QE Students Send Letters to the Elderly in IsolationDate Posted: 07/04/2022 | Posted In: Latest news
More than 20,000 letters have been sent to care home residents and older people living in isolation by teenage volunteers helping to combat loneliness during the Covid-19 pandemic. For the past two years, a group of students at QE have sent weekly postcards, letters and activity packs to ten care homes, assisted housing residents and scores of people living alone in Darlington, Hartlepool and North Yorkshire. At the height of Covid restrictions, when many had to isolate and visits to residential homes were banned, QE students sent out between 250 and 300 letters each week as part of their volunteering work for the college’s extra-curricular Interact Club.
Second year student Abbie Walker, from Sedgefield, said the letters helped cheer up elderly recipients who felt cut off and lonely. “It was important to ensure that those living in isolation knew that people still cared about them, so they never felt entirely alone,” said the 18-year-old, who is taking A Level Maths, Physics and Chemistry with plans to study mechanical engineering at university. “Many people really struggled during lockdowns with little or no social interaction, so volunteering to write letters allowed me to make a difference and do something positive in the local community.”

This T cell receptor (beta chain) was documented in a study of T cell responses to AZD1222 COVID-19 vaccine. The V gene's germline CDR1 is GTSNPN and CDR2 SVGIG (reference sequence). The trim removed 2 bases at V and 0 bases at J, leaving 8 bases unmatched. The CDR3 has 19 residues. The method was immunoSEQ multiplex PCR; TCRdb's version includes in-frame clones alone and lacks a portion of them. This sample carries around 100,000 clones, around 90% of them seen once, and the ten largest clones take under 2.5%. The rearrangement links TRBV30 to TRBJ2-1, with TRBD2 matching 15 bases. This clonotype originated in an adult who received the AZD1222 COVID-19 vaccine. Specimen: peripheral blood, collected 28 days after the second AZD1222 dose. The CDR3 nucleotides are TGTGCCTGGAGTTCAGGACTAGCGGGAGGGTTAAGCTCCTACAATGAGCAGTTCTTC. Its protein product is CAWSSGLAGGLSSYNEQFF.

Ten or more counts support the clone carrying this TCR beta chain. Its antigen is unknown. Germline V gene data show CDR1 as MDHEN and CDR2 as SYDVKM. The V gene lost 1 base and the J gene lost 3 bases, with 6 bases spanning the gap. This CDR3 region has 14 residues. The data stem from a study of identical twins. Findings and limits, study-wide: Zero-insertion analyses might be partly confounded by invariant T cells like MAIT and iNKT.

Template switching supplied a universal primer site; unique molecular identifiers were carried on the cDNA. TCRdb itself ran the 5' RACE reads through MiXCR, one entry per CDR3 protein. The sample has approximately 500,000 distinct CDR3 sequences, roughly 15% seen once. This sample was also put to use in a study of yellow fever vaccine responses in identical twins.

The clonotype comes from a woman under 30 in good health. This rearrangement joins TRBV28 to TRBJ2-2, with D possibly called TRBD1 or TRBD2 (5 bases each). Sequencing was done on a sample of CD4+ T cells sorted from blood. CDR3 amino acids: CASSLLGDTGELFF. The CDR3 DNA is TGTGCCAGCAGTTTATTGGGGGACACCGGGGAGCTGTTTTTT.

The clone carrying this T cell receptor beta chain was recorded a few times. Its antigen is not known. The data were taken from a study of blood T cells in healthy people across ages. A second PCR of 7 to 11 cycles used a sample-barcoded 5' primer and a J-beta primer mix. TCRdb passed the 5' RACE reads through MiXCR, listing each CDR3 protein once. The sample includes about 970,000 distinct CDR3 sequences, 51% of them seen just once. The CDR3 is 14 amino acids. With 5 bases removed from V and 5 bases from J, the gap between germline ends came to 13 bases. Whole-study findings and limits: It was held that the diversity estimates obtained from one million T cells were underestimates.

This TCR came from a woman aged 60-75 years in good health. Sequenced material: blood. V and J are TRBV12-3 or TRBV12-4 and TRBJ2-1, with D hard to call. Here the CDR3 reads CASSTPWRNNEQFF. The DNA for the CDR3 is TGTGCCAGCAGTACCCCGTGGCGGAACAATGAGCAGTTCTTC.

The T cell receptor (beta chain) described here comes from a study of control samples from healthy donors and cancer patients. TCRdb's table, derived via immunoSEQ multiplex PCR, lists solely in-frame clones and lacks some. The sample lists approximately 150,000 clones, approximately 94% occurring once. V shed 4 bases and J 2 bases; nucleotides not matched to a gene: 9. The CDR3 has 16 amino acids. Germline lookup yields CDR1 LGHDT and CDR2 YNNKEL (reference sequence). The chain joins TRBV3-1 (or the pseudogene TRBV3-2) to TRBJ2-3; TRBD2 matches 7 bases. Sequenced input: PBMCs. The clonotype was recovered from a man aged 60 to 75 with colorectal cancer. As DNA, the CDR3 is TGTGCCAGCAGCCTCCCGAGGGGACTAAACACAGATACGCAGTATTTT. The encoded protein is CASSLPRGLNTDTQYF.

Prior to the pandemic, student volunteers would visit care homes close to QE to talk to residents, arrange games afternoons, and build relationships. Interact Co-ordinator Nancy Wall said students missed those weekly visits when restrictions were out in place. “They didn’t want those relationships they had built to just stop, so writing letters allowed communication to continue and other relationships to grow,” she said. “The students have received some lovely correspondence in return from those who have really valued their efforts.”
Interact Club members chose the style of their letters to include questions and conversation starters, to help evoke memories and allow for discussion among the older readers. They also sent Christmas and VE Day party kits, flower seeds to plant, and bird-spotting guides.
Darlington student Ffion Lawrence-Hall, who is in Year 12 studying History, Politics and Business, explained: “Younger generations, including myself, often take for granted how easy it is to socialise, talk and communicate. Even in lockdowns we were using technology to connect. “It’s easy to overlook the negative effect being isolated has on older generations, so it was important to keep conversations alive. We have so much to learn from them and they are an essential part of society, no matter how much life changes for the young.”
QE’s Interact Club allows students to volunteer and make a difference both in the local community and on international projects, as part of the college’s broad enrichment programme. Lauren Dowson, 17, from Bishop Auckland, added: “Being part of Interact Club is really rewarding, and the letter project is particularly worthwhile because you know you’re making a positive impact on someone’s day during a tough time.”